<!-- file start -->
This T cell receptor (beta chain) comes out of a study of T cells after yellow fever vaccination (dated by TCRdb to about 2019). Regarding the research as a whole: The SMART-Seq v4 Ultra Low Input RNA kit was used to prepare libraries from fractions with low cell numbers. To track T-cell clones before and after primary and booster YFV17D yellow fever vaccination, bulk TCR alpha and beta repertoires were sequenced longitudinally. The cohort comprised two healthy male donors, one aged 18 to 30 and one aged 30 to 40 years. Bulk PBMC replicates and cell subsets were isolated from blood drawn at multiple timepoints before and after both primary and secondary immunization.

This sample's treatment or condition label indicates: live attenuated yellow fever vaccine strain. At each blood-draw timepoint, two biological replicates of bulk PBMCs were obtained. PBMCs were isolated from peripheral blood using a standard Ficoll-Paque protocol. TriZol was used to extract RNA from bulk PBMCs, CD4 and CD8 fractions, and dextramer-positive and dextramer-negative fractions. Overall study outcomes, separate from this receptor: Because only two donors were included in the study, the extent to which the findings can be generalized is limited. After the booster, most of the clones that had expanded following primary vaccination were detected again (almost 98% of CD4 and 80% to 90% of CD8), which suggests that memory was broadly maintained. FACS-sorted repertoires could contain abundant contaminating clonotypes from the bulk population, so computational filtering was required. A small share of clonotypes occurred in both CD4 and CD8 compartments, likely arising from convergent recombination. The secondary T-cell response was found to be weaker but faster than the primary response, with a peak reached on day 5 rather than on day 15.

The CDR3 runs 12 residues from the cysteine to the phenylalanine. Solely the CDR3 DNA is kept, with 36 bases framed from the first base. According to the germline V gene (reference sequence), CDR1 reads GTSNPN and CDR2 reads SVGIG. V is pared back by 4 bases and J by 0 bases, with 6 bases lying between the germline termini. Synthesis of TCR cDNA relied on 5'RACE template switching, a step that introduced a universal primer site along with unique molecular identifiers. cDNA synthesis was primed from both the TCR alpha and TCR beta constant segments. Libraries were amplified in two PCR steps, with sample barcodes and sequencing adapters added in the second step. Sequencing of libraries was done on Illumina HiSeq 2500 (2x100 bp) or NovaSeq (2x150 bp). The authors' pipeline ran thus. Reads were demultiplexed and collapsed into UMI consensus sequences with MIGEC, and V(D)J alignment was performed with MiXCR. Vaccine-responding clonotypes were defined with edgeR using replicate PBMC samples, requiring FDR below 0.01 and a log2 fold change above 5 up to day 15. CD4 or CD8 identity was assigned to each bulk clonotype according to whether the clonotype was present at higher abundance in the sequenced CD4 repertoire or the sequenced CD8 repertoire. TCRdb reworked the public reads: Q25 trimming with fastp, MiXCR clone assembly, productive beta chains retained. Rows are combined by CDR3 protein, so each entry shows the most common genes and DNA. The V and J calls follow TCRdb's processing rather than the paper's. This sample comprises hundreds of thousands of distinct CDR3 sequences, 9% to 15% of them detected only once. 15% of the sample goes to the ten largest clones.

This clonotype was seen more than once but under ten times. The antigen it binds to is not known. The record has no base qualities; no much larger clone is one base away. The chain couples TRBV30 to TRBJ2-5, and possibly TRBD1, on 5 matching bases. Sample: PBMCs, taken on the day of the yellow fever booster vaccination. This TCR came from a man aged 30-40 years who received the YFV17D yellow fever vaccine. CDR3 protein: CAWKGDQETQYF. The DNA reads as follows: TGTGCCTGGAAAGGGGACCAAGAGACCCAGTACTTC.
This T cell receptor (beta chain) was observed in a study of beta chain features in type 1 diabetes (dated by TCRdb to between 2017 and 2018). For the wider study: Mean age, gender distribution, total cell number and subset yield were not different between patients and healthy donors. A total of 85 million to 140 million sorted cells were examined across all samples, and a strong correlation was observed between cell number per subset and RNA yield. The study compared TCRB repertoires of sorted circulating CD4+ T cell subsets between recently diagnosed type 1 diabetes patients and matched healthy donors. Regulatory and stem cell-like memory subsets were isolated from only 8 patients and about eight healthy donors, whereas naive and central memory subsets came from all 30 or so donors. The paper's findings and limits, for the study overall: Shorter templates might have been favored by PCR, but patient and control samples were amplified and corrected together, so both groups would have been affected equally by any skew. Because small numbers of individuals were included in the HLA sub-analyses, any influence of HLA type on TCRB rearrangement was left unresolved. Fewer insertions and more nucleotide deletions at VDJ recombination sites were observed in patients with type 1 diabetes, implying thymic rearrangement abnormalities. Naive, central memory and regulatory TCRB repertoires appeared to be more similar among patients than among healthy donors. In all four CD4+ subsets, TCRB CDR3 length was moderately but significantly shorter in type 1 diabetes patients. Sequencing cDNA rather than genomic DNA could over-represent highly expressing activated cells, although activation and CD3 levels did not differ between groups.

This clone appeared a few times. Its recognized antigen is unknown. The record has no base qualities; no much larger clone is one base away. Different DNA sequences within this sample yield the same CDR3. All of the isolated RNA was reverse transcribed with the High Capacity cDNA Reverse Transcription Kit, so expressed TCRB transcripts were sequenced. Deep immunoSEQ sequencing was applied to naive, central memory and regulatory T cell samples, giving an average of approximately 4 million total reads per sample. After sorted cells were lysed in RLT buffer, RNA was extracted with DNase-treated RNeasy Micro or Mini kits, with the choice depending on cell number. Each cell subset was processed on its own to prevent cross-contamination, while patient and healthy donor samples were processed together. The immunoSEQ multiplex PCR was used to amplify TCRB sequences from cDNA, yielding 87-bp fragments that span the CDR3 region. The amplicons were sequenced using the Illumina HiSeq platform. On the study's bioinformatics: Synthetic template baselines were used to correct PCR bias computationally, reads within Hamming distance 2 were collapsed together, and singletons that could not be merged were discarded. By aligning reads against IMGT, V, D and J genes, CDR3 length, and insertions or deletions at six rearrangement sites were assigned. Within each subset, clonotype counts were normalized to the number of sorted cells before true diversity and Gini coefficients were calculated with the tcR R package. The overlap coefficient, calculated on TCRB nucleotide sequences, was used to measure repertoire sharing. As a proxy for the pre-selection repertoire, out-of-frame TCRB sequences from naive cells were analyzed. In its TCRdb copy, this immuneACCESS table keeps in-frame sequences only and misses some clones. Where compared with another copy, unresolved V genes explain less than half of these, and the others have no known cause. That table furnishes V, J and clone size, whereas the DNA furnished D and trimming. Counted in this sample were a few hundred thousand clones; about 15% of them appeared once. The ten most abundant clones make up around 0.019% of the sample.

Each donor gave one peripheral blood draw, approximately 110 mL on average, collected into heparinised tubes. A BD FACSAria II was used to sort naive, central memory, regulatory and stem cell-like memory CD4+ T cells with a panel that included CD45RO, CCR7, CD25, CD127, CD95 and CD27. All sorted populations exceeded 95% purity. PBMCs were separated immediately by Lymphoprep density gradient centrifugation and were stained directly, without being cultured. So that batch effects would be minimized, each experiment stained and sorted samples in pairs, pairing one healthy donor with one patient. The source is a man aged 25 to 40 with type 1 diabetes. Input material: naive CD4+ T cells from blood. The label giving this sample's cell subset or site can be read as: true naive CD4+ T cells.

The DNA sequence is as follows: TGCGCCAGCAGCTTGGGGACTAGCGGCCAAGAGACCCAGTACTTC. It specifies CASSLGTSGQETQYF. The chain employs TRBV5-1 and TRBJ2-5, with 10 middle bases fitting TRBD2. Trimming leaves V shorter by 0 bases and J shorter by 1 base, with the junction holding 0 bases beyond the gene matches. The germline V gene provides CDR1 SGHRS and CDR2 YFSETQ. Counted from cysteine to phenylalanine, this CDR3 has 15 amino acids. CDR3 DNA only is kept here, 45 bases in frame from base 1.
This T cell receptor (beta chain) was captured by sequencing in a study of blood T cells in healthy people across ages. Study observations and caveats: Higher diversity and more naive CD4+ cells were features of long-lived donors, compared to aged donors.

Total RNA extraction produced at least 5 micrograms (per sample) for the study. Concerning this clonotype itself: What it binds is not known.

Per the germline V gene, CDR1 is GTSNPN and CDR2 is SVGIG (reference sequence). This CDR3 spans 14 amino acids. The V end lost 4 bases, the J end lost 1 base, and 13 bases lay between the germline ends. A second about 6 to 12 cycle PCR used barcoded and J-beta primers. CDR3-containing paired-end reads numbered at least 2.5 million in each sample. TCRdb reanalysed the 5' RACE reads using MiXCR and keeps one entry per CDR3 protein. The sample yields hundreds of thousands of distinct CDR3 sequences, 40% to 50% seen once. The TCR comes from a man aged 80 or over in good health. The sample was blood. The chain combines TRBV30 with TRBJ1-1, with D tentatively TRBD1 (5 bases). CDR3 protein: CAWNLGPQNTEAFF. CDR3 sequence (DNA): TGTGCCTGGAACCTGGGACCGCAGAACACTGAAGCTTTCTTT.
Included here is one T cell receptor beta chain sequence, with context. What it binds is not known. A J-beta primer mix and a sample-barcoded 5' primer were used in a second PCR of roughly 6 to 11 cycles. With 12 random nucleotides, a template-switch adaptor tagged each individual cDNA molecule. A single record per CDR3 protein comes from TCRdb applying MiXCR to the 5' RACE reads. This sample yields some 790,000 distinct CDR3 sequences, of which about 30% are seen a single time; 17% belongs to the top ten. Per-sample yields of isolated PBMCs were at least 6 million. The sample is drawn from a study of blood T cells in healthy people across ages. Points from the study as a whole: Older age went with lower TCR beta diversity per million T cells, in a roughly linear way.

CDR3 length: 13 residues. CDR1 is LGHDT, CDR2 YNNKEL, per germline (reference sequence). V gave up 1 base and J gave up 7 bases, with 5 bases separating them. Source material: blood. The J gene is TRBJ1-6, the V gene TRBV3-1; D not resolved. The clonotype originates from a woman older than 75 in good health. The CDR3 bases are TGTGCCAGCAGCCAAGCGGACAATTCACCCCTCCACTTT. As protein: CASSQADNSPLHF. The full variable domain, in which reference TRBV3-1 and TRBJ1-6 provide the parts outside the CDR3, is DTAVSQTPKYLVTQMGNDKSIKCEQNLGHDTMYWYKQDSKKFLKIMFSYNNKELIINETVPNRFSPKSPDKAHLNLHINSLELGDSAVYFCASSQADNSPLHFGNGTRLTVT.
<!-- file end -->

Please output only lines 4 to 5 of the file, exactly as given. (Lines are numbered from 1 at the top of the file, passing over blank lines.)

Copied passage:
This clonotype was seen more than once but under ten times. The antigen it binds to is not known. The record has no base qualities; no much larger clone is one base away. The chain couples TRBV30 to TRBJ2-5, and possibly TRBD1, on 5 matching bases. Sample: PBMCs, taken on the day of the yellow fever booster vaccination. This TCR came from a man aged 30-40 years who received the YFV17D yellow fever vaccine. CDR3 protein: CAWKGDQETQYF. The DNA reads as follows: TGTGCCTGGAAAGGGGACCAAGAGACCCAGTACTTC.
This T cell receptor (beta chain) was observed in a study of beta chain features in type 1 diabetes (dated by TCRdb to between 2017 and 2018). For the wider study: Mean age, gender distribution, total cell number and subset yield were not different between patients and healthy donors. A total of 85 million to 140 million sorted cells were examined across all samples, and a strong correlation was observed between cell number per subset and RNA yield. The study compared TCRB repertoires of sorted circulating CD4+ T cell subsets between recently diagnosed type 1 diabetes patients and matched healthy donors. Regulatory and stem cell-like memory subsets were isolated from only 8 patients and about eight healthy donors, whereas naive and central memory subsets came from all 30 or so donors. The paper's findings and limits, for the study overall: Shorter templates might have been favored by PCR, but patient and control samples were amplified and corrected together, so both groups would have been affected equally by any skew. Because small numbers of individuals were included in the HLA sub-analyses, any influence of HLA type on TCRB rearrangement was left unresolved. Fewer insertions and more nucleotide deletions at VDJ recombination sites were observed in patients with type 1 diabetes, implying thymic rearrangement abnormalities. Naive, central memory and regulatory TCRB repertoires appeared to be more similar among patients than among healthy donors. In all four CD4+ subsets, TCRB CDR3 length was moderately but significantly shorter in type 1 diabetes patients. Sequencing cDNA rather than genomic DNA could over-represent highly expressing activated cells, although activation and CD3 levels did not differ between groups.